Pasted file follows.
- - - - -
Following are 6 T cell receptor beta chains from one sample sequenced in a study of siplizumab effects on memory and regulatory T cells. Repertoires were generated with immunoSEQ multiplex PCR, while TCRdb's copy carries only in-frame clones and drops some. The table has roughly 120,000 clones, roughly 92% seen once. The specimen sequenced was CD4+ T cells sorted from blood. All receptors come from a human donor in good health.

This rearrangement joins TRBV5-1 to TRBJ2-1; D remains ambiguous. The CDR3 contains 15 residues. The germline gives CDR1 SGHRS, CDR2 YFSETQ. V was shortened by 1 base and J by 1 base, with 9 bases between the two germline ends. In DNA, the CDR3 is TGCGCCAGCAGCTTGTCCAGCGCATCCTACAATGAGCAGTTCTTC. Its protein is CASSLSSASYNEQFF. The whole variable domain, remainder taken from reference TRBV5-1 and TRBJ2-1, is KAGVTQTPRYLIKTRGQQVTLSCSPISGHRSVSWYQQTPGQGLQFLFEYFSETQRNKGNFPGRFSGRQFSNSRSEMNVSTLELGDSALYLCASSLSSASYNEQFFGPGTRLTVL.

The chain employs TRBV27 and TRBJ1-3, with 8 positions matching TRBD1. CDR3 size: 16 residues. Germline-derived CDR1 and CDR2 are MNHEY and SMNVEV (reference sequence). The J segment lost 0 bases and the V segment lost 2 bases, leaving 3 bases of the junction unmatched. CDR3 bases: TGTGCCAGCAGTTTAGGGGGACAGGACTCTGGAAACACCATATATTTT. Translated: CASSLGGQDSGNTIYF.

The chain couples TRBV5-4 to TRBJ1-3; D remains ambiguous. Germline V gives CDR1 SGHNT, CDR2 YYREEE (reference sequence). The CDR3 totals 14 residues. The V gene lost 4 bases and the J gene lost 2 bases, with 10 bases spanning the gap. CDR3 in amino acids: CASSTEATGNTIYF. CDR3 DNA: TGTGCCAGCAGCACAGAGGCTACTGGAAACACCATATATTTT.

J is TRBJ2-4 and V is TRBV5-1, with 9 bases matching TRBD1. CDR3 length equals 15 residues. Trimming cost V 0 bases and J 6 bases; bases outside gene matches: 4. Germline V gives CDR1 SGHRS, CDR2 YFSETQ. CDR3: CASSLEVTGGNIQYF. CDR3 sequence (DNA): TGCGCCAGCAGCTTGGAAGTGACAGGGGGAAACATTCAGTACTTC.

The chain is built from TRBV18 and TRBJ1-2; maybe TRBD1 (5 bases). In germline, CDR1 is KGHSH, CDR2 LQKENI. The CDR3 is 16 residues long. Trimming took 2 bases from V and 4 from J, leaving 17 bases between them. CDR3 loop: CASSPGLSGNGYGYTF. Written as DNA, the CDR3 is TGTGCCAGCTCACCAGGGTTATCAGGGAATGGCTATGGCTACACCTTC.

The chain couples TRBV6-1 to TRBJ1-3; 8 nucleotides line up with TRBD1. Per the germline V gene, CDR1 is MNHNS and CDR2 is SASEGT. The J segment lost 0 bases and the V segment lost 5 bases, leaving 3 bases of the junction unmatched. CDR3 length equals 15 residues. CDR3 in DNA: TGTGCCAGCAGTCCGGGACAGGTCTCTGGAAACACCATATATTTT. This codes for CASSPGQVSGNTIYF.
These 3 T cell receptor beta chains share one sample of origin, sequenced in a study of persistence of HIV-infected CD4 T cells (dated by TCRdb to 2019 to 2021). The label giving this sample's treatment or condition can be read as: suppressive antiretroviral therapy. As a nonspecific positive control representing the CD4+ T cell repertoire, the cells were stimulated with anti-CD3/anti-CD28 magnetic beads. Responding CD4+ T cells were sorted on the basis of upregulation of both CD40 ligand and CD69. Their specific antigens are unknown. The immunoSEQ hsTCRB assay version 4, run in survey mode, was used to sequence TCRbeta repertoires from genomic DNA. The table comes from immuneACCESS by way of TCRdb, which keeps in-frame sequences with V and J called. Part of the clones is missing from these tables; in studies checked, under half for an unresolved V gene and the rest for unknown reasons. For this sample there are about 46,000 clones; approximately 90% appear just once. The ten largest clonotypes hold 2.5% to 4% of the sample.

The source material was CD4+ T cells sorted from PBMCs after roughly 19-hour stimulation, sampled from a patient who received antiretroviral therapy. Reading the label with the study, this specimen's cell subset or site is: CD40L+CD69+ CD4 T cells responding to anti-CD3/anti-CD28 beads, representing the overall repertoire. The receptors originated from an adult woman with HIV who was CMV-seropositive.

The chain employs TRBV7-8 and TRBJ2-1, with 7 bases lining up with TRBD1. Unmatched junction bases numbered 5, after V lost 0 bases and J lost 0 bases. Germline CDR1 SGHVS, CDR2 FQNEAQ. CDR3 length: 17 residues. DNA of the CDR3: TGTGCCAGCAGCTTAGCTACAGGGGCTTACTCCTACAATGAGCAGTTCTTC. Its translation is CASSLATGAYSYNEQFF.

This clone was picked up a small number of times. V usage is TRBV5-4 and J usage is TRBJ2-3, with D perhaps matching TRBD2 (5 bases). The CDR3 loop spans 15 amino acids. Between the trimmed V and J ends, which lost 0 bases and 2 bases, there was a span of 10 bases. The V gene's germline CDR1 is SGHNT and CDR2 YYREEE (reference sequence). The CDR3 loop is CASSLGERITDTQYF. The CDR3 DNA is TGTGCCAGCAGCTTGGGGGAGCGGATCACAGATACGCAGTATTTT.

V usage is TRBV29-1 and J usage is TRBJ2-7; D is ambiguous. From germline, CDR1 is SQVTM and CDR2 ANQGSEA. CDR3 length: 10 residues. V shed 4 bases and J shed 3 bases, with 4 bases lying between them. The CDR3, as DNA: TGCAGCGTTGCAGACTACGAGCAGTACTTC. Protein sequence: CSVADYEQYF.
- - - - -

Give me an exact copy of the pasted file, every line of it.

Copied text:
Following are 6 T cell receptor beta chains from one sample sequenced in a study of siplizumab effects on memory and regulatory T cells. Repertoires were generated with immunoSEQ multiplex PCR, while TCRdb's copy carries only in-frame clones and drops some. The table has roughly 120,000 clones, roughly 92% seen once. The specimen sequenced was CD4+ T cells sorted from blood. All receptors come from a human donor in good health.

This rearrangement joins TRBV5-1 to TRBJ2-1; D remains ambiguous. The CDR3 contains 15 residues. The germline gives CDR1 SGHRS, CDR2 YFSETQ. V was shortened by 1 base and J by 1 base, with 9 bases between the two germline ends. In DNA, the CDR3 is TGCGCCAGCAGCTTGTCCAGCGCATCCTACAATGAGCAGTTCTTC. Its protein is CASSLSSASYNEQFF. The whole variable domain, remainder taken from reference TRBV5-1 and TRBJ2-1, is KAGVTQTPRYLIKTRGQQVTLSCSPISGHRSVSWYQQTPGQGLQFLFEYFSETQRNKGNFPGRFSGRQFSNSRSEMNVSTLELGDSALYLCASSLSSASYNEQFFGPGTRLTVL.

The chain employs TRBV27 and TRBJ1-3, with 8 positions matching TRBD1. CDR3 size: 16 residues. Germline-derived CDR1 and CDR2 are MNHEY and SMNVEV (reference sequence). The J segment lost 0 bases and the V segment lost 2 bases, leaving 3 bases of the junction unmatched. CDR3 bases: TGTGCCAGCAGTTTAGGGGGACAGGACTCTGGAAACACCATATATTTT. Translated: CASSLGGQDSGNTIYF.

The chain couples TRBV5-4 to TRBJ1-3; D remains ambiguous. Germline V gives CDR1 SGHNT, CDR2 YYREEE (reference sequence). The CDR3 totals 14 residues. The V gene lost 4 bases and the J gene lost 2 bases, with 10 bases spanning the gap. CDR3 in amino acids: CASSTEATGNTIYF. CDR3 DNA: TGTGCCAGCAGCACAGAGGCTACTGGAAACACCATATATTTT.

J is TRBJ2-4 and V is TRBV5-1, with 9 bases matching TRBD1. CDR3 length equals 15 residues. Trimming cost V 0 bases and J 6 bases; bases outside gene matches: 4. Germline V gives CDR1 SGHRS, CDR2 YFSETQ. CDR3: CASSLEVTGGNIQYF. CDR3 sequence (DNA): TGCGCCAGCAGCTTGGAAGTGACAGGGGGAAACATTCAGTACTTC.

The chain is built from TRBV18 and TRBJ1-2; maybe TRBD1 (5 bases). In germline, CDR1 is KGHSH, CDR2 LQKENI. The CDR3 is 16 residues long. Trimming took 2 bases from V and 4 from J, leaving 17 bases between them. CDR3 loop: CASSPGLSGNGYGYTF. Written as DNA, the CDR3 is TGTGCCAGCTCACCAGGGTTATCAGGGAATGGCTATGGCTACACCTTC.

The chain couples TRBV6-1 to TRBJ1-3; 8 nucleotides line up with TRBD1. Per the germline V gene, CDR1 is MNHNS and CDR2 is SASEGT. The J segment lost 0 bases and the V segment lost 5 bases, leaving 3 bases of the junction unmatched. CDR3 length equals 15 residues. CDR3 in DNA: TGTGCCAGCAGTCCGGGACAGGTCTCTGGAAACACCATATATTTT. This codes for CASSPGQVSGNTIYF.
These 3 T cell receptor beta chains share one sample of origin, sequenced in a study of persistence of HIV-infected CD4 T cells (dated by TCRdb to 2019 to 2021). The label giving this sample's treatment or condition can be read as: suppressive antiretroviral therapy. As a nonspecific positive control representing the CD4+ T cell repertoire, the cells were stimulated with anti-CD3/anti-CD28 magnetic beads. Responding CD4+ T cells were sorted on the basis of upregulation of both CD40 ligand and CD69. Their specific antigens are unknown. The immunoSEQ hsTCRB assay version 4, run in survey mode, was used to sequence TCRbeta repertoires from genomic DNA. The table comes from immuneACCESS by way of TCRdb, which keeps in-frame sequences with V and J called. Part of the clones is missing from these tables; in studies checked, under half for an unresolved V gene and the rest for unknown reasons. For this sample there are about 46,000 clones; approximately 90% appear just once. The ten largest clonotypes hold 2.5% to 4% of the sample.

The source material was CD4+ T cells sorted from PBMCs after roughly 19-hour stimulation, sampled from a patient who received antiretroviral therapy. Reading the label with the study, this specimen's cell subset or site is: CD40L+CD69+ CD4 T cells responding to anti-CD3/anti-CD28 beads, representing the overall repertoire. The receptors originated from an adult woman with HIV who was CMV-seropositive.

The chain employs TRBV7-8 and TRBJ2-1, with 7 bases lining up with TRBD1. Unmatched junction bases numbered 5, after V lost 0 bases and J lost 0 bases. Germline CDR1 SGHVS, CDR2 FQNEAQ. CDR3 length: 17 residues. DNA of the CDR3: TGTGCCAGCAGCTTAGCTACAGGGGCTTACTCCTACAATGAGCAGTTCTTC. Its translation is CASSLATGAYSYNEQFF.

This clone was picked up a small number of times. V usage is TRBV5-4 and J usage is TRBJ2-3, with D perhaps matching TRBD2 (5 bases). The CDR3 loop spans 15 amino acids. Between the trimmed V and J ends, which lost 0 bases and 2 bases, there was a span of 10 bases. The V gene's germline CDR1 is SGHNT and CDR2 YYREEE (reference sequence). The CDR3 loop is CASSLGERITDTQYF. The CDR3 DNA is TGTGCCAGCAGCTTGGGGGAGCGGATCACAGATACGCAGTATTTT.

V usage is TRBV29-1 and J usage is TRBJ2-7; D is ambiguous. From germline, CDR1 is SQVTM and CDR2 ANQGSEA. CDR3 length: 10 residues. V shed 4 bases and J shed 3 bases, with 4 bases lying between them. The CDR3, as DNA: TGCAGCGTTGCAGACTACGAGCAGTACTTC. Protein sequence: CSVADYEQYF.